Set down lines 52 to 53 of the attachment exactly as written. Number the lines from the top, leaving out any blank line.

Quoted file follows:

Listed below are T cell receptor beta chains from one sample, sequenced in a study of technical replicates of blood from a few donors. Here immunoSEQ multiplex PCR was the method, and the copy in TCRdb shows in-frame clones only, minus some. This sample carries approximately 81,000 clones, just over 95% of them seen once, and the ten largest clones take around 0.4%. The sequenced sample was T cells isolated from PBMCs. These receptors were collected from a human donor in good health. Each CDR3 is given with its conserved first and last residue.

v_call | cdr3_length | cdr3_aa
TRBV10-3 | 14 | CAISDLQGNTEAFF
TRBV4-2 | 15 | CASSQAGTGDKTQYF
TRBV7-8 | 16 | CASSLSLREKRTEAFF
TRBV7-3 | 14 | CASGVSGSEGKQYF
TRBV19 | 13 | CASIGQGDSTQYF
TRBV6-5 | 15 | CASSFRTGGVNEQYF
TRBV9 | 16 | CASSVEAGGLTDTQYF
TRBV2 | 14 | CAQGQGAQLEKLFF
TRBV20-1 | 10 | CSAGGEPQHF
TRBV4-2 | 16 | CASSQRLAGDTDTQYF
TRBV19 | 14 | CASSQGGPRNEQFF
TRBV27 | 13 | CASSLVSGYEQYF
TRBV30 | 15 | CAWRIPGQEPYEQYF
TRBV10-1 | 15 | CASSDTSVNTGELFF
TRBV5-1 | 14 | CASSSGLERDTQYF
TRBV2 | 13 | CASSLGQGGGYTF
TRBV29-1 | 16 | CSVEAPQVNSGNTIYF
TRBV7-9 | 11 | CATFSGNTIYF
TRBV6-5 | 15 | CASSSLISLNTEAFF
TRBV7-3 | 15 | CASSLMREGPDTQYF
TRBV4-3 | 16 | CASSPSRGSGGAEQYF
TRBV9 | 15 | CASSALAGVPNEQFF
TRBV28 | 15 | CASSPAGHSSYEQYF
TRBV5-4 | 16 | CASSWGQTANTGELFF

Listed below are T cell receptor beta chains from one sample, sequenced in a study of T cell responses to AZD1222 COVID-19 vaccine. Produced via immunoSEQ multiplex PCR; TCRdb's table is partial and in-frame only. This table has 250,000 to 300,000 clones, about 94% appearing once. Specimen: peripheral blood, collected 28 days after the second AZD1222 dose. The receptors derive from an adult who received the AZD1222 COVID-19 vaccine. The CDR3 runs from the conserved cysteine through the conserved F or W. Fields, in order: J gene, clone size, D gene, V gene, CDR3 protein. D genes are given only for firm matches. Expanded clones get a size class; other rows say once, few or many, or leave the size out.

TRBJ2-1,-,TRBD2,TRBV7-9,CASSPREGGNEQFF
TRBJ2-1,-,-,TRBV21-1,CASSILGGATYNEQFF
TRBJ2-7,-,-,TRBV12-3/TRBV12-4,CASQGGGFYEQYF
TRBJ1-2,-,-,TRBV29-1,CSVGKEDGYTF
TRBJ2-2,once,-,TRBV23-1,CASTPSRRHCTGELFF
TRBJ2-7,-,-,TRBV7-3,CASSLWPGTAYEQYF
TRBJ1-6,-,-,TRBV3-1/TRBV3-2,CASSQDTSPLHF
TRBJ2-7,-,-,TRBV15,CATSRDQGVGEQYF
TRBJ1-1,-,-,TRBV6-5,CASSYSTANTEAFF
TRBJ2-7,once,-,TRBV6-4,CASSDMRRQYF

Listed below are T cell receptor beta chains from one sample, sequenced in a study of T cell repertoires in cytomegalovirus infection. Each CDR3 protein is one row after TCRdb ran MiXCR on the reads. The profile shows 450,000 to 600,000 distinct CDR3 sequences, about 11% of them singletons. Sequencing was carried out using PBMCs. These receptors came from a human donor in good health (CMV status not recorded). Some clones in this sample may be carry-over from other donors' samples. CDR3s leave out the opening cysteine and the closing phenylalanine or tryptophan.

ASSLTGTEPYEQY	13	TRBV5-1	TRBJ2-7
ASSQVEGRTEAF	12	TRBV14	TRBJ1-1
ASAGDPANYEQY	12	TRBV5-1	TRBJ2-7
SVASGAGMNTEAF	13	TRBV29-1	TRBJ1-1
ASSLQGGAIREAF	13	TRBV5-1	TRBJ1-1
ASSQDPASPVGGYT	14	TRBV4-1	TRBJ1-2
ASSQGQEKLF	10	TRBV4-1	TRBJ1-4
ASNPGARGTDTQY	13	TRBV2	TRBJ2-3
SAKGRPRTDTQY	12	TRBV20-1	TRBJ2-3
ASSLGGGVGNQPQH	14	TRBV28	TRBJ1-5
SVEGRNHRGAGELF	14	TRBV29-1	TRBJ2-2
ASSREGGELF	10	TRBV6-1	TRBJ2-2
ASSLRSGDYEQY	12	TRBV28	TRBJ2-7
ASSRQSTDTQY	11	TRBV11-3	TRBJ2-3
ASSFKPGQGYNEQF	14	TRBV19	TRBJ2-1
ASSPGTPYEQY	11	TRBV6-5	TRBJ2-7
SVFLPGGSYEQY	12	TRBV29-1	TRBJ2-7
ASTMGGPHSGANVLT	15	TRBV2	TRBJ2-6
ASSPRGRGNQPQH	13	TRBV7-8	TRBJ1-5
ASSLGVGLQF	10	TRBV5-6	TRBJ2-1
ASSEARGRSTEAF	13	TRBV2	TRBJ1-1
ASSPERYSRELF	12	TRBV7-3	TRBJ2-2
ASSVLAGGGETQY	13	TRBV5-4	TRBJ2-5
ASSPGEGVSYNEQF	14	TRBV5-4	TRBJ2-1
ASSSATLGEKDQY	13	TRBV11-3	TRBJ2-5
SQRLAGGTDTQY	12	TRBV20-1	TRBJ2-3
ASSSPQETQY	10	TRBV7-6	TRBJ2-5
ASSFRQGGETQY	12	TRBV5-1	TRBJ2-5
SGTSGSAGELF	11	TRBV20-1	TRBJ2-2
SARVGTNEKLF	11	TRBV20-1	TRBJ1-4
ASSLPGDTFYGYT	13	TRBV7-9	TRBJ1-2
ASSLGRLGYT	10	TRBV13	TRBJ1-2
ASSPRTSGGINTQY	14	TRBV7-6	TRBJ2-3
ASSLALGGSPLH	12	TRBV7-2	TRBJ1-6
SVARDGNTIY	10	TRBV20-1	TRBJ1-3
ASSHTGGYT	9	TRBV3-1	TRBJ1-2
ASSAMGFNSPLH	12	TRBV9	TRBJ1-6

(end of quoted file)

ASSRQSTDTQY	11	TRBV11-3	TRBJ2-3
ASSFKPGQGYNEQF	14	TRBV19	TRBJ2-1